Suffering in hope

How much suffering can a little girl fighting cancer survive?  How much can her parents endure as they make incredibly difficult decisions, asking themselves, “Do we go for one more toxic chemo cocktail after all the other chemo treatments, after the many surgeries?”  Paul is realistic about suffering.  In our text, Romans 8:18-25, he reminds you of coming glory.  But instead of focusing on glory only and pretending that suffering doesn’t exist (as some “health and wealth gospel” proponents seem to do), he shows you how your union with Christ upholds you right now, in “the sufferings of this present time.”

“The present time” means more than “now.”  You live in this age, this evil age, this world that is affected by sin and is under its curse.  You have the firstfruits of the Spirit, as Paul reminds you in v. 23.  That does not, as some imagine, do away with suffering.  Rather, Paul is concerned that you not be taken by surprise when suffering enters your life.  As he reminded you in v. 17, your union with Christ involves suffering as well as glory.  Your suffering includes the physical ailments and limitations to which you are prone, but it is more than that.  It also includes the weakness of your relationship with God and the difficulties with which you find yourself struggling as you seek to walk with him.

Not only do you suffer, but the creation also suffers with you.  The creation was affected by the fall of Adam and God placed creation under a curse.  Look back at Genesis 3.  Your work has become toil.  It is burdensome, painful, and difficult.  You deal with thorns, futility, frustration, and decay as you labor.  Be careful about speculating as to just how the creation is different since the fall, but do recognize that something is drastically wrong with our world.  Would Mount Merapi not erupt in an unfallen world?  I don’t know just how the fall affected geology, but if the mountain did erupt, it would not cause the suffering and loss of life that these current eruptions have.  Recall the words of the Preacher, Ecclesiastes 1:1, “Vanity of vanities!  All is vanity.”  You live in a world that is wacky, Paul reminds you, as he uses the term “futility” in Romans 8:19, echoing the sentiment of the Preacher.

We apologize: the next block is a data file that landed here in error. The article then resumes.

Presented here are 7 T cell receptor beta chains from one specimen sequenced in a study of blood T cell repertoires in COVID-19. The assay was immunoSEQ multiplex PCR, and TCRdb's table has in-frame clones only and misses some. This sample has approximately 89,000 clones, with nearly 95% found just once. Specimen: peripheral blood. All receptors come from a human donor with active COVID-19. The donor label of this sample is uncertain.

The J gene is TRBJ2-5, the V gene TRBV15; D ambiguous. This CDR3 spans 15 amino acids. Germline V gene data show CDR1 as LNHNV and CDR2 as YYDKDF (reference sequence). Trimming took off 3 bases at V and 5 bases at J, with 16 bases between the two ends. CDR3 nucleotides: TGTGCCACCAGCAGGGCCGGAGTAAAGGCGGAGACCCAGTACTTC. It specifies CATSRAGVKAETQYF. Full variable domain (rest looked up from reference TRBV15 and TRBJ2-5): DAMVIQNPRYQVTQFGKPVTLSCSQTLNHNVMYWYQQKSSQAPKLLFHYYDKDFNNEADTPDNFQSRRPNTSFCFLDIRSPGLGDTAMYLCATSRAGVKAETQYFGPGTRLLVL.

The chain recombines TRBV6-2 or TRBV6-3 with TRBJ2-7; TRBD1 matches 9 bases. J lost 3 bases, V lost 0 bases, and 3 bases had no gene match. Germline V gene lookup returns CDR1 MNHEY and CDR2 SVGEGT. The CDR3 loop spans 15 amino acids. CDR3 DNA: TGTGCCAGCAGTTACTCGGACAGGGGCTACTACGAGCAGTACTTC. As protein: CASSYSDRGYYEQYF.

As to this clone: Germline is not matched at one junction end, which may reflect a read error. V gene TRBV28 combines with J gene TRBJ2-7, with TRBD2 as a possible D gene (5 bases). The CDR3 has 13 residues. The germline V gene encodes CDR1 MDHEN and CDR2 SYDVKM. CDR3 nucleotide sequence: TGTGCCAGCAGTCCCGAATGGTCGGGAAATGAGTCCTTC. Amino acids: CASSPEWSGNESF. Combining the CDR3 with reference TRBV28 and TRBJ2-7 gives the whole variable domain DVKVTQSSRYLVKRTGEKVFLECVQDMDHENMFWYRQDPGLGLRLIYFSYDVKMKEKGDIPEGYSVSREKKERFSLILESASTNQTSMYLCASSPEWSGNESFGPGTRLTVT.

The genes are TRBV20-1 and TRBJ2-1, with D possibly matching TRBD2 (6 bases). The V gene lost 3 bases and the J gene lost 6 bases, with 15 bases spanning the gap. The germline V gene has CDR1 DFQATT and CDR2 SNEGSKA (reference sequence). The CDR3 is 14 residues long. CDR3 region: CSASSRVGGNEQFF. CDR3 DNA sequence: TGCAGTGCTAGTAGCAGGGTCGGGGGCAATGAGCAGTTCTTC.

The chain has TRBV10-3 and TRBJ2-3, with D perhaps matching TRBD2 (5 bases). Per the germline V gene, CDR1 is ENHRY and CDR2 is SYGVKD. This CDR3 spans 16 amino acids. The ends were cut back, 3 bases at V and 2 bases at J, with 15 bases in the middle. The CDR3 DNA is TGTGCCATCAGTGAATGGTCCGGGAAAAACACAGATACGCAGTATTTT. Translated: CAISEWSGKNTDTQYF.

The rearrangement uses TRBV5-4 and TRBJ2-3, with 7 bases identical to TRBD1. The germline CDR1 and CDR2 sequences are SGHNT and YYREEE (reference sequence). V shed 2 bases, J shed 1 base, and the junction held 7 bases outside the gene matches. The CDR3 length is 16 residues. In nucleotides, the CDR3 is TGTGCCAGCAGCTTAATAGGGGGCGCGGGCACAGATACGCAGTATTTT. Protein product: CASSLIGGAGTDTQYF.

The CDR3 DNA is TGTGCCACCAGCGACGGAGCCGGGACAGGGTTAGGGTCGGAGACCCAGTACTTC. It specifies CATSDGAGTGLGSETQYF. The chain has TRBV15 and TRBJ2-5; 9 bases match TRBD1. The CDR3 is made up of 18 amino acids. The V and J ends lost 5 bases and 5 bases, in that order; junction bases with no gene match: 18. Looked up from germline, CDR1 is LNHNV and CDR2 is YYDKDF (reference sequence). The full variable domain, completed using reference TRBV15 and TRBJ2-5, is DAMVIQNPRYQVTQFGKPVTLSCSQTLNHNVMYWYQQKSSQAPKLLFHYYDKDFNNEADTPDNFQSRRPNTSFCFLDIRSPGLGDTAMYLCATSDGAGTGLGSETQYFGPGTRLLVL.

The curse in Genesis 3 was pronounced by God, not in frustration, but to give you hope.  As part of the curse is the promise of the coming Redeemer, the seed of the woman, who will crush the head of the serpent.  Isaiah 25, our Old Testament reading, picks up on the theme of the impact of the messianic kingdom on creation.  The shroud of death will be swallowed up as God prepares a rich banquet for his redeemed people in the new heavens and earth.

Instead of being an unending cycle of suffering, the groaning of the creation points you forward to the hope of your adoption.  Paul is not denying what he said a few verses earlier, that you have already been adopted as God’s sons and daughters.  Rather, he reminds you that your present privileges are just a foretaste of the glory that will be revealed in you.  Exercise your imagination.  Picture a life, not only without the suffering, futility, sickness, and death of our present world, but also without the sin and temptation we have.  Glory is something to anticipate!

You live in hope.  That hope includes the resurrection of your body and the restoration of all things.  Don’t fall into a false dualism that thinks that only the immaterial part of life is important.  Hope, by its nature, is future.  But the certainty of what God is doing in Jesus Christ gives you confidence, comfort, and even peace, not just in spite of suffering, but in your suffering.  Patience, steadfast endurance, flows out of your hope.

(In preparation for the message on Nov. 7, 2010)

About jwm

I serve as pastor of Trinity Presbyterian Church, Newberg, Oregon.
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